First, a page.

NHGRI researchers' novel approach compared iPSC to subcloned cells
It's been more than 10 years since Japanese researchers Shinya Yamanaka, M.D., Ph.D., and his graduate student Kazutoshi Takahashi, Ph.D., developed the breakthrough technique to return any adult cell to its earliest stage of development (a pluripotent stem cell) and change it into different types of cells in the body. Called induced pluripotent stem cells (iPSCs), this technique opens the doors to medical advances, including generating cartilage cell tissue to repair knees, retinal cells to improve the vision of those with age-related macular degeneration and other eye diseases, and cardiac cells to restore damaged heart tissues.
Induced pluripotent stem cells (iPSCs) -- stem cells that are capable of differentiating into one of many cell types -- are a technique that opens the doors to medical advances, including generating cartilage cell tissue to repair knees, retinal cells to improve the vision of those with age-related macular degeneration and other eye diseases, and cardiac cells to restore damaged heart tissues.
Credit: Darryl Leja, NHGRI
Despite its immense promise, adoption of iPSCs in biomedical research and medicine has been slowed by concerns that these cells are prone to increased numbers of genetic mutations.
A new study by scientists at the National Human Genome Research Institute (NHGRI), part of the National Institutes of Health, suggests that iPSCs do not develop more mutations than cells that are duplicated by subcloning. Subcloning is a technique where single cells are cultured individually and then grown into a cell line. The technique is similar to the iPSC except the subcloned cells are not treated with the reprogramming factors which were thought to cause mutations. The researchers published their findings on February 6, 2017, in the Proceedings of the National Academy of Sciences.
"This technology will eventually change how doctors treat diseases. These findings suggest that the question of safety shouldn't impede research using iPSC," said Pu Paul Liu, M.D., Ph.D., co-author, senior investigator in NHGRI's Translational and Functional Genomics Branch and deputy scientific director for the Division of Intramural Research.
Dr. Liu and his collaborators examined two sets of donated cells: one set from a healthy person and the second set from a person with a blood disease called familial platelet disorder. Using skin cells from the same donor, they created genetically identical copies of the cells using both the iPSC and the subcloning techniques. They then sequenced the DNA of the skin cells as well as the iPSCs and the subcloned cells and determined that mutations occurred at the same rate in cells that were reprogrammed and in cells that were subcloned.
Most genetic variants detected in the iPSCs and subclones were rare genetic variants inherited from the parent skin cells. This finding suggests that most mutations in iPSCs are not generated during the reprogramming or iPSC production phase and provides evidence that iPSCs are stable and safe to use for both basic and clinical research, Dr. Liu said.
"Based on this data, we plan to start using iPSCs to gain a deeper understanding of how diseases start and progress," said Erika Mijin Kwon, Ph.D., co-author and NHGRI post-doctoral research fellow. "We eventually hope to develop new therapies to treat patients with leukemia using their own iPSCs. We encourage other researchers to embrace the use of iPSCs."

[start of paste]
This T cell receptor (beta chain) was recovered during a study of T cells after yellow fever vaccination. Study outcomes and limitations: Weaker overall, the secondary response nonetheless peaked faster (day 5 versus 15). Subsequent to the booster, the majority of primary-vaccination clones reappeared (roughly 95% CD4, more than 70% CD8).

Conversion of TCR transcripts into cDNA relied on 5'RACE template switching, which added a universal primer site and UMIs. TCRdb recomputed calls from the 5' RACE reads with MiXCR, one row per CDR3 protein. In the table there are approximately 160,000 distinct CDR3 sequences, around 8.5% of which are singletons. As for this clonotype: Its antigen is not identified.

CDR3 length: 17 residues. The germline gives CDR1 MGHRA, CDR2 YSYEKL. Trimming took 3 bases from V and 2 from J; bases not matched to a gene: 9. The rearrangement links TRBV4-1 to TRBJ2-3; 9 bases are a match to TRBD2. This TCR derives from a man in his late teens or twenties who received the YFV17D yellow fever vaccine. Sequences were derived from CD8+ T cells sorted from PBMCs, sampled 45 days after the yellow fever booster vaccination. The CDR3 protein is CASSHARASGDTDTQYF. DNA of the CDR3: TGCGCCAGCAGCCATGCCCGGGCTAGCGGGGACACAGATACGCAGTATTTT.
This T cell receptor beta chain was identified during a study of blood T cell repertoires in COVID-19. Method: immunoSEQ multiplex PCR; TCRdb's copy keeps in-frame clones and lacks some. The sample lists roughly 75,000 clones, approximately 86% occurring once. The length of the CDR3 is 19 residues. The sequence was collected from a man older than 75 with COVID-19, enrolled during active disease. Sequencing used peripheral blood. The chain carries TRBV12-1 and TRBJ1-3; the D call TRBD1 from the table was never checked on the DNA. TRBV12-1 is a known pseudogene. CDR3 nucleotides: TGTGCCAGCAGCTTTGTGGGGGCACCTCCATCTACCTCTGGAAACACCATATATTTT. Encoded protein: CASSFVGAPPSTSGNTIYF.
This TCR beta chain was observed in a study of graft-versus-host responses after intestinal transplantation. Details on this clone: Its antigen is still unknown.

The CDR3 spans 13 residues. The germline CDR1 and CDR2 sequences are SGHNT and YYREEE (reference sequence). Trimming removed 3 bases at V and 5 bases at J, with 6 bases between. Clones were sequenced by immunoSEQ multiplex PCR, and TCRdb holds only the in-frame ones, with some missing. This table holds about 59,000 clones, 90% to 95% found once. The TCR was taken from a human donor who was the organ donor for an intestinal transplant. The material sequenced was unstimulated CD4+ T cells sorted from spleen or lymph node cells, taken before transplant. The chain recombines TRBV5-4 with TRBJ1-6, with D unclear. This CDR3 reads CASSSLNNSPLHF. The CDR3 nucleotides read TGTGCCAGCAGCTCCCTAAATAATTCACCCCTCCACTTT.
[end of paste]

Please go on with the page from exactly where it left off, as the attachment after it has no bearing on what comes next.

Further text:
Jeannine Mjoseth | EurekAlert!
Building a brain, cell by cell: Researchers make a mini neuron network (of two)
23.05.2018 | Institute of Industrial Science, The University of Tokyo
Research reveals how order first appears in liquid crystals
23.05.2018 | Brown University
At the LASYS 2018, from June 5th to 7th, the Laser Zentrum Hannover e.V. (LZH) will be showcasing processes for the laser material processing of tomorrow in hall 4 at stand 4E75. With blown bomb shells the LZH will present first results of a research project on civil security.
At this year's LASYS, the LZH will exhibit light-based processes such as cutting, welding, ablation and structuring as well as additive manufacturing for...
There are videos on the internet that can make one marvel at technology. For example, a smartphone is casually bent around the arm or a thin-film display is rolled in all directions and with almost every diameter. From the user's point of view, this looks fantastic. From a professional point of view, however, the question arises: Is that already possible?
At Display Week 2018, scientists from the Fraunhofer Institute for Applied Polymer Research IAP will be demonstrating today’s technological possibilities and...
So-called quantum many-body scars allow quantum systems to stay out of equilibrium much longer, explaining experiment | Study published in Nature Physics
Recently, researchers from Harvard and MIT succeeded in trapping a record 53 atoms and individually controlling their quantum state, realizing what is called a...
The historic first detection of gravitational waves from colliding black holes far outside our galaxy opened a new window to understanding the universe. A...
A team led by Austrian experimental physicist Rainer Blatt has succeeded in characterizing the quantum entanglement of two spatially separated atoms by observing their light emission. This fundamental demonstration could lead to the development of highly sensitive optical gradiometers for the precise measurement of the gravitational field or the earth's magnetic field.
The age of quantum technology has long been heralded. Decades of research into the quantum world have led to the development of methods that make it possible...
02.05.2018 | Event News
13.04.2018 | Event News
12.04.2018 | Event News
23.05.2018 | Life Sciences
23.05.2018 | Life Sciences
23.05.2018 | Physics and Astronomy